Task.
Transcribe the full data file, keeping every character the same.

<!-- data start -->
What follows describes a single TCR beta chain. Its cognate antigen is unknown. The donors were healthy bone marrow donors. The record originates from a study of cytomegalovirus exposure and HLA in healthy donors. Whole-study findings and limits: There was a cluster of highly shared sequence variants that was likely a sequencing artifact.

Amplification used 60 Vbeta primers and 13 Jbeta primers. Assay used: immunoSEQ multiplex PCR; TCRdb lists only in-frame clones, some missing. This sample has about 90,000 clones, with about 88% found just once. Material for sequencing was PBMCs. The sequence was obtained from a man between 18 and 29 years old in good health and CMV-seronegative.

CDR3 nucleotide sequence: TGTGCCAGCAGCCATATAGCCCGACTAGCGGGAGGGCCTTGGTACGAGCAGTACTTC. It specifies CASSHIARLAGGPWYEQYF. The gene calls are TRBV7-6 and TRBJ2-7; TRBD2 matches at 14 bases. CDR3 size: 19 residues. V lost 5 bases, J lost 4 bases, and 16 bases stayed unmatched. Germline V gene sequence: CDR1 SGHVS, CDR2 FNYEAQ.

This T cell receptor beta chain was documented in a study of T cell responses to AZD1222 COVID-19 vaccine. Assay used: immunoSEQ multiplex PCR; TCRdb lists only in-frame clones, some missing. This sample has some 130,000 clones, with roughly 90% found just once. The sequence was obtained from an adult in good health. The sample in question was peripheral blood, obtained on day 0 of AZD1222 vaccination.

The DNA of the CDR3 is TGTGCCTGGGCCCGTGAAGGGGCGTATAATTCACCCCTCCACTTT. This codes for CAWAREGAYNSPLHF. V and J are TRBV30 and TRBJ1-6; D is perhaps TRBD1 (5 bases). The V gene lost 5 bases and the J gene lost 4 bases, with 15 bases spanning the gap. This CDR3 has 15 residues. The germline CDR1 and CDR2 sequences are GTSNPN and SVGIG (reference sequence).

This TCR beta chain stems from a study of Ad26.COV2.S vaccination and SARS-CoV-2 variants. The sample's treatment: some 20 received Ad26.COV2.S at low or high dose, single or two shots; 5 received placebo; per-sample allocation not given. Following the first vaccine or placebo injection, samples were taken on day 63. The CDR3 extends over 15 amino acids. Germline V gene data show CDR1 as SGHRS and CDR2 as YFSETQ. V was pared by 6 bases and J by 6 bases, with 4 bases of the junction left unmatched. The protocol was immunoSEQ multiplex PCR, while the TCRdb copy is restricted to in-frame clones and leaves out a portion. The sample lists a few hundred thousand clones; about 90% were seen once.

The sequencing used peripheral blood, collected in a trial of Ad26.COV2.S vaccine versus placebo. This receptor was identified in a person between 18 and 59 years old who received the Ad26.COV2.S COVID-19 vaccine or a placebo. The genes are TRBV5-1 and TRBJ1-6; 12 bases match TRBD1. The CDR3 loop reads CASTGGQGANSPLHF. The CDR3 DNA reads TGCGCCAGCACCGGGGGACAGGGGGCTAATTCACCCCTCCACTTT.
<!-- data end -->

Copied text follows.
What follows describes a single TCR beta chain. Its cognate antigen is unknown. The donors were healthy bone marrow donors. The record originates from a study of cytomegalovirus exposure and HLA in healthy donors. Whole-study findings and limits: There was a cluster of highly shared sequence variants that was likely a sequencing artifact.

Amplification used 60 Vbeta primers and 13 Jbeta primers. Assay used: immunoSEQ multiplex PCR; TCRdb lists only in-frame clones, some missing. This sample has about 90,000 clones, with about 88% found just once. Material for sequencing was PBMCs. The sequence was obtained from a man between 18 and 29 years old in good health and CMV-seronegative.

CDR3 nucleotide sequence: TGTGCCAGCAGCCATATAGCCCGACTAGCGGGAGGGCCTTGGTACGAGCAGTACTTC. It specifies CASSHIARLAGGPWYEQYF. The gene calls are TRBV7-6 and TRBJ2-7; TRBD2 matches at 14 bases. CDR3 size: 19 residues. V lost 5 bases, J lost 4 bases, and 16 bases stayed unmatched. Germline V gene sequence: CDR1 SGHVS, CDR2 FNYEAQ.

This T cell receptor beta chain was documented in a study of T cell responses to AZD1222 COVID-19 vaccine. Assay used: immunoSEQ multiplex PCR; TCRdb lists only in-frame clones, some missing. This sample has some 130,000 clones, with roughly 90% found just once. The sequence was obtained from an adult in good health. The sample in question was peripheral blood, obtained on day 0 of AZD1222 vaccination.

The DNA of the CDR3 is TGTGCCTGGGCCCGTGAAGGGGCGTATAATTCACCCCTCCACTTT. This codes for CAWAREGAYNSPLHF. V and J are TRBV30 and TRBJ1-6; D is perhaps TRBD1 (5 bases). The V gene lost 5 bases and the J gene lost 4 bases, with 15 bases spanning the gap. This CDR3 has 15 residues. The germline CDR1 and CDR2 sequences are GTSNPN and SVGIG (reference sequence).

This TCR beta chain stems from a study of Ad26.COV2.S vaccination and SARS-CoV-2 variants. The sample's treatment: some 20 received Ad26.COV2.S at low or high dose, single or two shots; 5 received placebo; per-sample allocation not given. Following the first vaccine or placebo injection, samples were taken on day 63. The CDR3 extends over 15 amino acids. Germline V gene data show CDR1 as SGHRS and CDR2 as YFSETQ. V was pared by 6 bases and J by 6 bases, with 4 bases of the junction left unmatched. The protocol was immunoSEQ multiplex PCR, while the TCRdb copy is restricted to in-frame clones and leaves out a portion. The sample lists a few hundred thousand clones; about 90% were seen once.

The sequencing used peripheral blood, collected in a trial of Ad26.COV2.S vaccine versus placebo. This receptor was identified in a person between 18 and 59 years old who received the Ad26.COV2.S COVID-19 vaccine or a placebo. The genes are TRBV5-1 and TRBJ1-6; 12 bases match TRBD1. The CDR3 loop reads CASTGGQGANSPLHF. The CDR3 DNA reads TGCGCCAGCACCGGGGGACAGGGGGCTAATTCACCCCTCCACTTT.